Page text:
By Julia Horowitz, CNN Business
Consumer prices in the United States continued to rise in November, heightening concern over rising inflation among Americans.
The consumer price index rose 6.8% last month, the highest since June 1982, according to the Bureau of Labor Statistics.
The Biden administration was already trying to allay concerns over another high reading before the data is released. In October, annual inflation rose 6.2%, the largest increase in three decades.
“Tomorrow we will have a report on consumer prices that experts expect to be high again, in part because of energy prices and used car prices,” he said. President Joe Biden said in a statement Thursday. âFortunately, in the weeks after collecting the data for tomorrow’s inflation report, energy prices fell. The price of gasoline at the pump has already started to fall nationwide, and actual pump prices in 20 states are now below the 20-year average.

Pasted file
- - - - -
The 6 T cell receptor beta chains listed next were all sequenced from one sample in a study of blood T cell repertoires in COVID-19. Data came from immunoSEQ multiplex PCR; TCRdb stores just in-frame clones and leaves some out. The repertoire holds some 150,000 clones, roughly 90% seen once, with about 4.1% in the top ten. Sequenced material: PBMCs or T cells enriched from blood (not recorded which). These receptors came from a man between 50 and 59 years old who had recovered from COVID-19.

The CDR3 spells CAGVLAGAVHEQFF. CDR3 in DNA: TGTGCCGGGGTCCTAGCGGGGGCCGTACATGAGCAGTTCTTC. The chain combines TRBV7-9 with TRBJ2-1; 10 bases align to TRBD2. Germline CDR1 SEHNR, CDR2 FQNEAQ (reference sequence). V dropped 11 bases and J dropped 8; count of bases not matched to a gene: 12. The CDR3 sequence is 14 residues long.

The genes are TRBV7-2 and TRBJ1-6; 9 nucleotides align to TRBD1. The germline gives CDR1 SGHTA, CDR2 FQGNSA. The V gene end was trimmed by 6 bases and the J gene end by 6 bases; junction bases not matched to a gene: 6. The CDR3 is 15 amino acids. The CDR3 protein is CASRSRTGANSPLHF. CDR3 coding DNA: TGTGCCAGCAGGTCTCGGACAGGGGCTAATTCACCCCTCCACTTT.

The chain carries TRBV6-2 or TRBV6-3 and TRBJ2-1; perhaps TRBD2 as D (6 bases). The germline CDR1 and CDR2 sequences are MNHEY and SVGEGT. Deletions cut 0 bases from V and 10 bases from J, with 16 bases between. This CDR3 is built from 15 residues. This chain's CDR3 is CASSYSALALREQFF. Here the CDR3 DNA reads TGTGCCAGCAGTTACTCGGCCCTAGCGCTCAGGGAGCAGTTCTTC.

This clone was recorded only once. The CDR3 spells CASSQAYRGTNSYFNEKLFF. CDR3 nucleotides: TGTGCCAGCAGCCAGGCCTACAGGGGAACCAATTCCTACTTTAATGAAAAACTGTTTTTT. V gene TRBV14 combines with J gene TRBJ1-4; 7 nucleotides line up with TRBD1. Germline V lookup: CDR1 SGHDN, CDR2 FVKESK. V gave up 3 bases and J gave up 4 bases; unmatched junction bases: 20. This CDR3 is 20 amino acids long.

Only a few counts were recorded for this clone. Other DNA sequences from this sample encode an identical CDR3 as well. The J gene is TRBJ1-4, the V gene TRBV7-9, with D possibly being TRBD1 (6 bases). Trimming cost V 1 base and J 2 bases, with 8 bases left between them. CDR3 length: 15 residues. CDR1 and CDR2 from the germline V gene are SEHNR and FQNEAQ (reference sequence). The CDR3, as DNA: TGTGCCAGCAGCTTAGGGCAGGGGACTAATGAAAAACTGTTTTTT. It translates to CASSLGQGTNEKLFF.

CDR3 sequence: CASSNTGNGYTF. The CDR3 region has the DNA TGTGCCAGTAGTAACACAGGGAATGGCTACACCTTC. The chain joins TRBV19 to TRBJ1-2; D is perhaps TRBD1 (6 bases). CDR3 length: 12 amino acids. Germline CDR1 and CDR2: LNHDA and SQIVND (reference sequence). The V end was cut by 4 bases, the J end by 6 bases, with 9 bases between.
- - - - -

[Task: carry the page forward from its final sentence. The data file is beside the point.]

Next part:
There has also been another change: since the data was collected, the Omicron variant has entered the scene.
Economists are currently locked in debates over how the variant will affect the outlook for inflation. It all depends on the severity of the pressure and whether governments decide to implement stricter rules to limit its spread. But there are a few important things to consider.
Effect on demand for goods: If people start spending more time at home again, they are likely to spend less money on services like restaurant meals and haircuts, and more on products like electronics and housewares.
Demand for goods is already very strong, contributing to supply chain issues that have been a key driver of inflation. On that front, Omicron could make matters worse.